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Solar Leasing Company Versus PACE: Solar Industry Shooting Itself in the Foot?


The frontal assault on Property Assessed Clean Energy (PACE) caught many observers, and especially many cities, by surprise. What was even more surprising was the source of some of the attacks: the solar industry itself. One solar leasing and financing company claimed that it acted in the defense of homeowners, but there are definitely some skeptics out there.  Mike Stark writes on the HuffingtonPost that "the the utility and coal lobbies had received cover from a solar finance company, SunRun, described by an industry source as a ‘rogue' player in the otherwise tightly knit solar industry."

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Now that Congress is proposing legislation to fix some of the problems with PACE, accusations are flying fast and furious. Greentechmedia reports in an article entitled "SunRun Solar Versus PACE Program Efficiency" that the conflict has "pitted elements within the solar industry against each other...[B]oth sides said they really didn't want a fight-but the argument continues." According to the report, an organization trying to save PACE accused SunRun of offering an amendment to the proposed legislation that would "significantly delay[] movement on PACE until the laborious and uncertain effort of amending state law is undergone" or possibly "block[] PACE permanently."

SunRun responded that it "supports consumer choice and knows including third-party owners in PACE can reduce loan and lien amounts by more than 30 percent for the same solar facility, while providing reduced risk and greater customer service for homeowners." But, SunRun concluded that "we will withdraw this proposed amendment because industry infighting over proper PACE strategy has become a distraction to operating our business and delivering on our mission."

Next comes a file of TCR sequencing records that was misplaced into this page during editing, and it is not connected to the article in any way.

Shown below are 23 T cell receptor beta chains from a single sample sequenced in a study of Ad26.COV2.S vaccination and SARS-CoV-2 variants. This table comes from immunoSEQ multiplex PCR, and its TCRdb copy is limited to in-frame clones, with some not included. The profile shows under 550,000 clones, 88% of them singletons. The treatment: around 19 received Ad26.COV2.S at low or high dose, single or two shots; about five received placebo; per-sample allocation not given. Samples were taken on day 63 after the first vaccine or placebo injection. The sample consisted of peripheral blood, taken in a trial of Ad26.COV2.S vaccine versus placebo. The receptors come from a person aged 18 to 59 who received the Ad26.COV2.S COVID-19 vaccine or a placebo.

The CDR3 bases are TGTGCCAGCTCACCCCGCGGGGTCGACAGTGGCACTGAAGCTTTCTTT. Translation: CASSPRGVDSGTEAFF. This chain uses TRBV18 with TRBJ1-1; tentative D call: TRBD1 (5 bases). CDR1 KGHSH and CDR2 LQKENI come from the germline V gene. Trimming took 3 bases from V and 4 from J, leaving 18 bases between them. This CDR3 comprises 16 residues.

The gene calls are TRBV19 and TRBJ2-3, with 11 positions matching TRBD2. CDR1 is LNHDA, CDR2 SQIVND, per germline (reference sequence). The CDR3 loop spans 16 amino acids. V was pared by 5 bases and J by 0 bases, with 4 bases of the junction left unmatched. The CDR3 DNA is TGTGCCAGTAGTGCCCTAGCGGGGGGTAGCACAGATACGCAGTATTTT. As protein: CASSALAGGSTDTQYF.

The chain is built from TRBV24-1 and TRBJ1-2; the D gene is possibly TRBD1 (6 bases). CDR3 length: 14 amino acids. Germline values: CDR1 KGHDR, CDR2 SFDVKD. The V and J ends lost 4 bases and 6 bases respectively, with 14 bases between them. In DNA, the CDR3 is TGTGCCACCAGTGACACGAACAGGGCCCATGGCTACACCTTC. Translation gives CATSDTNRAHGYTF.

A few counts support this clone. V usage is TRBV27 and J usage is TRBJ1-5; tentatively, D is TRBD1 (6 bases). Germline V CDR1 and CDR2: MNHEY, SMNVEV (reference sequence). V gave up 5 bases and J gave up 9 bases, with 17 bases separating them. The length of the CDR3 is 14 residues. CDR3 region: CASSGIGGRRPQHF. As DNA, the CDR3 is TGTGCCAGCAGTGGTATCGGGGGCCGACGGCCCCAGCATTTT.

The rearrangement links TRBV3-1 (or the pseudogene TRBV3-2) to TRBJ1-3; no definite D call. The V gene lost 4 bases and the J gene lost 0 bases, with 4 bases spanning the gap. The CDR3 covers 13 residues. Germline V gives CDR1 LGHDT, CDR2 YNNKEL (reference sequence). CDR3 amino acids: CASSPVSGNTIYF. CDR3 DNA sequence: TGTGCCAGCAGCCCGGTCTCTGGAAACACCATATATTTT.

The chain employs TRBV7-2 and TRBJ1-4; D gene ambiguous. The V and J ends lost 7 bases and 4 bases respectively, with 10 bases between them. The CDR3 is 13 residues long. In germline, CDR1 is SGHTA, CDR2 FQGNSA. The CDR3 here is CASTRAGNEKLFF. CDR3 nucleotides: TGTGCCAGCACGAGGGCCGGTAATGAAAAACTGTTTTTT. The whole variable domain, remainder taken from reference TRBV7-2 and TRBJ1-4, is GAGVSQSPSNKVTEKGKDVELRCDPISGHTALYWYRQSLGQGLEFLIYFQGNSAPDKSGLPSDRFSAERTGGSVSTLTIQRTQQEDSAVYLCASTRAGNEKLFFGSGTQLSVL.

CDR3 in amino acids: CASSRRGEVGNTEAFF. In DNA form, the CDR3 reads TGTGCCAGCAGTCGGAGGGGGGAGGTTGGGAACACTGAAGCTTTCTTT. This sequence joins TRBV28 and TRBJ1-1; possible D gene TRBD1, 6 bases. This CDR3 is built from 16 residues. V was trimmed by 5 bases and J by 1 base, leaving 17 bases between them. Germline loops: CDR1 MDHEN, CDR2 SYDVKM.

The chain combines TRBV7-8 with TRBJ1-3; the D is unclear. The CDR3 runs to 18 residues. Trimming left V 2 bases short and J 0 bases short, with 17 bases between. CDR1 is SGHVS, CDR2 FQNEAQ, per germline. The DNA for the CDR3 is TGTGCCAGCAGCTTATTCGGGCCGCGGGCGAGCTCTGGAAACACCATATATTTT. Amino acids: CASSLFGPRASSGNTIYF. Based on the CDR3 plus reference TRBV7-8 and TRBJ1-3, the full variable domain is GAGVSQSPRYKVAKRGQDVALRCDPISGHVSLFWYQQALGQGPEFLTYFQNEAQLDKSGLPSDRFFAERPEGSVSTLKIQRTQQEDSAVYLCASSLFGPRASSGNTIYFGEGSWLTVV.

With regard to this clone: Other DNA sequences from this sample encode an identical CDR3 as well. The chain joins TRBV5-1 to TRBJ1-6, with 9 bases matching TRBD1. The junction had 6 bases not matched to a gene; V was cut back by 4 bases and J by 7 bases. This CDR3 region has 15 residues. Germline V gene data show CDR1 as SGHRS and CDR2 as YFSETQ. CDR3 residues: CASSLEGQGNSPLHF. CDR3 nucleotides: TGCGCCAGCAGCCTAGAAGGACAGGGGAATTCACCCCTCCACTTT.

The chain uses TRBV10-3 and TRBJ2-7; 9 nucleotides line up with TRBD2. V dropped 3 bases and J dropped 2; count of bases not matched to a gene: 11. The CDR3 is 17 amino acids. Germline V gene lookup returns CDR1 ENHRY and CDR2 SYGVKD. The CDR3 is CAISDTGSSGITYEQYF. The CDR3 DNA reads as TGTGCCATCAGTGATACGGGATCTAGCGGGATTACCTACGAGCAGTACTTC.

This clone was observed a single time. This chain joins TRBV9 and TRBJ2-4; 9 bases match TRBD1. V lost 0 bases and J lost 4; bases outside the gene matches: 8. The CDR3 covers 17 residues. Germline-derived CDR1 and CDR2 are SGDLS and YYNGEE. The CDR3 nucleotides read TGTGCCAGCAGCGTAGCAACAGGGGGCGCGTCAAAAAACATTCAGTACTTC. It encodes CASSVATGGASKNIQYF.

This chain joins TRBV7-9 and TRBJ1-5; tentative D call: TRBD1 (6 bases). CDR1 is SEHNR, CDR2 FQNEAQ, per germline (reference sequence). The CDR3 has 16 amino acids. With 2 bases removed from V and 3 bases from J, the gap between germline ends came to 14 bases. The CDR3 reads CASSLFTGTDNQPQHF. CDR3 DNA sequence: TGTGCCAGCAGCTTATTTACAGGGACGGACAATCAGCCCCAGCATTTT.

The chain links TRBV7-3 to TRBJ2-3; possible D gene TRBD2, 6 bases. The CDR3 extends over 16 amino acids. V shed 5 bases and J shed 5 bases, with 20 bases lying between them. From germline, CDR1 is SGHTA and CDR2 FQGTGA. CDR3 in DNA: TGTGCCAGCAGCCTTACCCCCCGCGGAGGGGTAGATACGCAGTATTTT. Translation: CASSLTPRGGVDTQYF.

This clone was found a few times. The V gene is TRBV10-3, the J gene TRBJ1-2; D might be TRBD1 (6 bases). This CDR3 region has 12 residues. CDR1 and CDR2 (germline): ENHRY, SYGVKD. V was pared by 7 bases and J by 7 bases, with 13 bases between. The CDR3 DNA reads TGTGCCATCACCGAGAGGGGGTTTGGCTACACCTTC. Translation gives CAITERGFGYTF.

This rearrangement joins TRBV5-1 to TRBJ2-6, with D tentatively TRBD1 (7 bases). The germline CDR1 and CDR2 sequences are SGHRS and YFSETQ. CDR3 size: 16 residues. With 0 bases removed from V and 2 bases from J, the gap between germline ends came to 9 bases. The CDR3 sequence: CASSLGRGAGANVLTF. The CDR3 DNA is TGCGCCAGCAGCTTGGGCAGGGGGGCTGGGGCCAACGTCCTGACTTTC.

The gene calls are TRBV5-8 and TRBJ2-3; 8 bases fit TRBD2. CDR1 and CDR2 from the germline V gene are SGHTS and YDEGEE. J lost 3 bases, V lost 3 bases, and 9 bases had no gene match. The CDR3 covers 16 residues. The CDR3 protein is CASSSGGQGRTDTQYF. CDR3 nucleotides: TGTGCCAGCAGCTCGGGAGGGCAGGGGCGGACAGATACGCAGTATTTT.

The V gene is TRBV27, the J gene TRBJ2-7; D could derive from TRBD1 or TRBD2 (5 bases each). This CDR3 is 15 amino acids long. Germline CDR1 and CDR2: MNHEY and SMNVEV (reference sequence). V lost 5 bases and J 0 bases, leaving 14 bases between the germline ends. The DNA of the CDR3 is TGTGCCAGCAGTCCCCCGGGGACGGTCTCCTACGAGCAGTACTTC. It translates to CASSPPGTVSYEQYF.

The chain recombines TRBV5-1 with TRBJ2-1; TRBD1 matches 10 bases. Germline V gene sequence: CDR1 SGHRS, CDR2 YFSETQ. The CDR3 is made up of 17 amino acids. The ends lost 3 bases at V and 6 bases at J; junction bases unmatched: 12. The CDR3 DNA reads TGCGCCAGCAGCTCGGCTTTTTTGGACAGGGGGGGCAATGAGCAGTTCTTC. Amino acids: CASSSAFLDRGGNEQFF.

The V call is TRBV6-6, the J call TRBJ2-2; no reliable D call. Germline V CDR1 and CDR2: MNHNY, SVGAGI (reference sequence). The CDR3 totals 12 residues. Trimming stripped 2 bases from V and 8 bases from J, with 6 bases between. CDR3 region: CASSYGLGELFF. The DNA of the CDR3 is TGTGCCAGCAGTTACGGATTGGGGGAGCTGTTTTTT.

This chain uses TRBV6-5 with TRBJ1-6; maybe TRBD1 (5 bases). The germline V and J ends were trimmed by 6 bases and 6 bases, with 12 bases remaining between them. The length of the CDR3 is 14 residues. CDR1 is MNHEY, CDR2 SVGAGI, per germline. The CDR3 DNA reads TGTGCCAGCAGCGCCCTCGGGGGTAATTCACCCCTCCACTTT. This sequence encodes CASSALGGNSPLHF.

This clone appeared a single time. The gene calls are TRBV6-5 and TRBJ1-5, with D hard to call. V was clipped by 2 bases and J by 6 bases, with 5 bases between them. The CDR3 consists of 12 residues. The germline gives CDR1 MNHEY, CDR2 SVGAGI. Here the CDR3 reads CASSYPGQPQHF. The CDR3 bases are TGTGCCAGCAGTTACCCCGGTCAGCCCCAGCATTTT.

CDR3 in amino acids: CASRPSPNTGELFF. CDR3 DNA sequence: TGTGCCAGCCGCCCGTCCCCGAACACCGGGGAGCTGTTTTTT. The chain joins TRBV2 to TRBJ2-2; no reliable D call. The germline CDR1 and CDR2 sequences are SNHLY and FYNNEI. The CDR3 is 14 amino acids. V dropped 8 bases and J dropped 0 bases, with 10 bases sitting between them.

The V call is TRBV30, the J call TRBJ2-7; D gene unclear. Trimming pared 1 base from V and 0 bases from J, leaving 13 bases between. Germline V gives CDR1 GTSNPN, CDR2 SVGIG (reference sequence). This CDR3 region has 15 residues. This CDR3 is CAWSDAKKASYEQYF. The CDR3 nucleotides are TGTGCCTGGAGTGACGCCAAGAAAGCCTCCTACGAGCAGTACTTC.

And PACE is not the only source of tension within the solar industry. The Wall Street Journal reports that an "uneven distribution of federal solar subsidies has stirred up a dispute between companies that sell the systems and those that lease them to customers, with the former group alleging overcharging by the leasing companies, which vehemently reject that claim." The government has "been grappling with how to value third-party solar systems, and has been sued for holding back subsidies as it tries to figure it out." The Treasury pays out grants based on the valuation of the system, and third-party solar system have been averaging 25% above similar direct-sale systems, according to a source quoted in the article.

As Obama has pledged to reintroduce important pieces of his energy legislation after the mid-term elections, iInfighting within the solar industry may be just the gift that opponents of alternative energy have been waiting for.